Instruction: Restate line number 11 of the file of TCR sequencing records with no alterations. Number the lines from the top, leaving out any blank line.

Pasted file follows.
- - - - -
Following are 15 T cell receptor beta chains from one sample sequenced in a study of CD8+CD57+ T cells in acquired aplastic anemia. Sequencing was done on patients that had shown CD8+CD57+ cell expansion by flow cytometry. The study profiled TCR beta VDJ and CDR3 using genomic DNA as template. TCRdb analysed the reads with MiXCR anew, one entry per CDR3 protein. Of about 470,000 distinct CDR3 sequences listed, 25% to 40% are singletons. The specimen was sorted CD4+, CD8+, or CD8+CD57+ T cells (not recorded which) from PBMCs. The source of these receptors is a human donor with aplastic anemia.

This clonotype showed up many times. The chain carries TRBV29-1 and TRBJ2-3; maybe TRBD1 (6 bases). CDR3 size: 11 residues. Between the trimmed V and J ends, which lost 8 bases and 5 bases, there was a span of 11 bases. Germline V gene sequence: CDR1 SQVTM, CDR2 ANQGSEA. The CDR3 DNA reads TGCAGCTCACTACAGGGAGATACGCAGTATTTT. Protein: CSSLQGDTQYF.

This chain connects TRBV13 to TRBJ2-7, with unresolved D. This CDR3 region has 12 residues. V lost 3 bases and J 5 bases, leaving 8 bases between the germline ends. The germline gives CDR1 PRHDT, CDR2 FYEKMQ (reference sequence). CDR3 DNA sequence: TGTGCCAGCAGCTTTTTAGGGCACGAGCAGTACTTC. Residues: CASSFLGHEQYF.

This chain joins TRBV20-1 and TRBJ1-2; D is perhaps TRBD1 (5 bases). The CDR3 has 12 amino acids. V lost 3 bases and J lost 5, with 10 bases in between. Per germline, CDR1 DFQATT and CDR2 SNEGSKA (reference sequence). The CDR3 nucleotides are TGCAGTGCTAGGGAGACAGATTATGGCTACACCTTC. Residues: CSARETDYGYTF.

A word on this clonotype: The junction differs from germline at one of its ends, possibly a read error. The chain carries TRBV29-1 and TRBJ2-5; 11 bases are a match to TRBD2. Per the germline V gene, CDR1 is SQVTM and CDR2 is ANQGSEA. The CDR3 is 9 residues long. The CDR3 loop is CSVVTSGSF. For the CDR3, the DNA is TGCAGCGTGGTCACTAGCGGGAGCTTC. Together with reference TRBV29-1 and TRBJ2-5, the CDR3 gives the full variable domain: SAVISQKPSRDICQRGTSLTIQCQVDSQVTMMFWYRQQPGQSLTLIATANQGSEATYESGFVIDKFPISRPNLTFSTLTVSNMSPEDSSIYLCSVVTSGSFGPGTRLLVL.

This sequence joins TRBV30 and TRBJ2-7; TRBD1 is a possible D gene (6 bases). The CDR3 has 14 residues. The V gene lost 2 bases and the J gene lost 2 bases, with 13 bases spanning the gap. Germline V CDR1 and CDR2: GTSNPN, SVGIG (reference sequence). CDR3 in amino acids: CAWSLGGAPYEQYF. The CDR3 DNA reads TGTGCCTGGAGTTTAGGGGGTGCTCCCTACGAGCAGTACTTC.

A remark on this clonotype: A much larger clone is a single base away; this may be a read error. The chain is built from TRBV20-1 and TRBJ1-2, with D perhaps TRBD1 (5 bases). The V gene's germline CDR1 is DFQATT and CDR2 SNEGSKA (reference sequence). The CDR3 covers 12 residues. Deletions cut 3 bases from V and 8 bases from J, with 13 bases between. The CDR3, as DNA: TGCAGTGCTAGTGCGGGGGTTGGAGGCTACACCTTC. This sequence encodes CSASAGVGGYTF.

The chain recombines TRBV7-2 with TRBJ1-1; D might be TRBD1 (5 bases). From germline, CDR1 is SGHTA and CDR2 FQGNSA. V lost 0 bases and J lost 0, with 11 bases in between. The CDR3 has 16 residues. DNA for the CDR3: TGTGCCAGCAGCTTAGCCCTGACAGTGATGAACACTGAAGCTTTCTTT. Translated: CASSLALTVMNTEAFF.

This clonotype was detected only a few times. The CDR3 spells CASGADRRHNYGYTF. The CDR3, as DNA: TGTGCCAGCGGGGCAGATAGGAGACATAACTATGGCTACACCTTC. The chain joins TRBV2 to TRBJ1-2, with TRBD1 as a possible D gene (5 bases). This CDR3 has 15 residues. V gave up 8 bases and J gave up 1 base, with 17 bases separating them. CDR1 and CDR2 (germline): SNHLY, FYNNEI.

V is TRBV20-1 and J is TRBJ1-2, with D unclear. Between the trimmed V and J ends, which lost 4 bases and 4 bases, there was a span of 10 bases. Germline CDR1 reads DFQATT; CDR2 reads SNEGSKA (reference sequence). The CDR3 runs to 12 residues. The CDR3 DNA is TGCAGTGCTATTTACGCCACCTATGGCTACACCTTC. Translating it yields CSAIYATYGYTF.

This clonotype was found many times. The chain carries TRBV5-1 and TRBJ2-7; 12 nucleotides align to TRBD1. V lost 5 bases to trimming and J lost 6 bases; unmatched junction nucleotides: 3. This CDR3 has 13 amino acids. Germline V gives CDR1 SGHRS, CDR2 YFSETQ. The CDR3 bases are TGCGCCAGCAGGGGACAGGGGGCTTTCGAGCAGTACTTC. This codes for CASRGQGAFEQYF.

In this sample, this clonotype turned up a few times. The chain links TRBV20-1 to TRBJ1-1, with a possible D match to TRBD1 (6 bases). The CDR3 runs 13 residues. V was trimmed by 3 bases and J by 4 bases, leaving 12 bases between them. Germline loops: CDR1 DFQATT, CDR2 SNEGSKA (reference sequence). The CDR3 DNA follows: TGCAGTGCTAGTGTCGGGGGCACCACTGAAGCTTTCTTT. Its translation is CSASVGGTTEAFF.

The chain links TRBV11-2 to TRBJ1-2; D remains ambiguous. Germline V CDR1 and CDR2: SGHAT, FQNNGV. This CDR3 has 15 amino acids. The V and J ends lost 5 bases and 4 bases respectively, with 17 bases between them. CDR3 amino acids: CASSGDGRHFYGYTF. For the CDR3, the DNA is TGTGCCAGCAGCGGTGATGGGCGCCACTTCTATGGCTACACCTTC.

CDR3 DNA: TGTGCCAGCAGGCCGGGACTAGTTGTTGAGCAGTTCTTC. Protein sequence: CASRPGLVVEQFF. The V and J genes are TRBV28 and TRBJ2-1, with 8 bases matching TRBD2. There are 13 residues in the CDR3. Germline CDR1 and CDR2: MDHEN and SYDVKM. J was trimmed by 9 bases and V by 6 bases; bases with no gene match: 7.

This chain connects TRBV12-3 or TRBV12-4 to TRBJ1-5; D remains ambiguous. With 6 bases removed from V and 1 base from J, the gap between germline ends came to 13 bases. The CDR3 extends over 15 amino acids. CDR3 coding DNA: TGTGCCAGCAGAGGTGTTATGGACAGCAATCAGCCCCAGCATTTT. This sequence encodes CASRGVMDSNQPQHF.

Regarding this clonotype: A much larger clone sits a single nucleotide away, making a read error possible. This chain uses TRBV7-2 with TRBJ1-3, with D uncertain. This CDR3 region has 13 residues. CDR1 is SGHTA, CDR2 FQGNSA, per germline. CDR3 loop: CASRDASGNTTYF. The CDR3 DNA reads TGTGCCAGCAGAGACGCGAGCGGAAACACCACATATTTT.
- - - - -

This clonotype was found many times. The chain carries TRBV5-1 and TRBJ2-7; 12 nucleotides align to TRBD1. V lost 5 bases to trimming and J lost 6 bases; unmatched junction nucleotides: 3. This CDR3 has 13 amino acids. Germline V gives CDR1 SGHRS, CDR2 YFSETQ. The CDR3 bases are TGCGCCAGCAGGGGACAGGGGGCTTTCGAGCAGTACTTC. This codes for CASRGQGAFEQYF.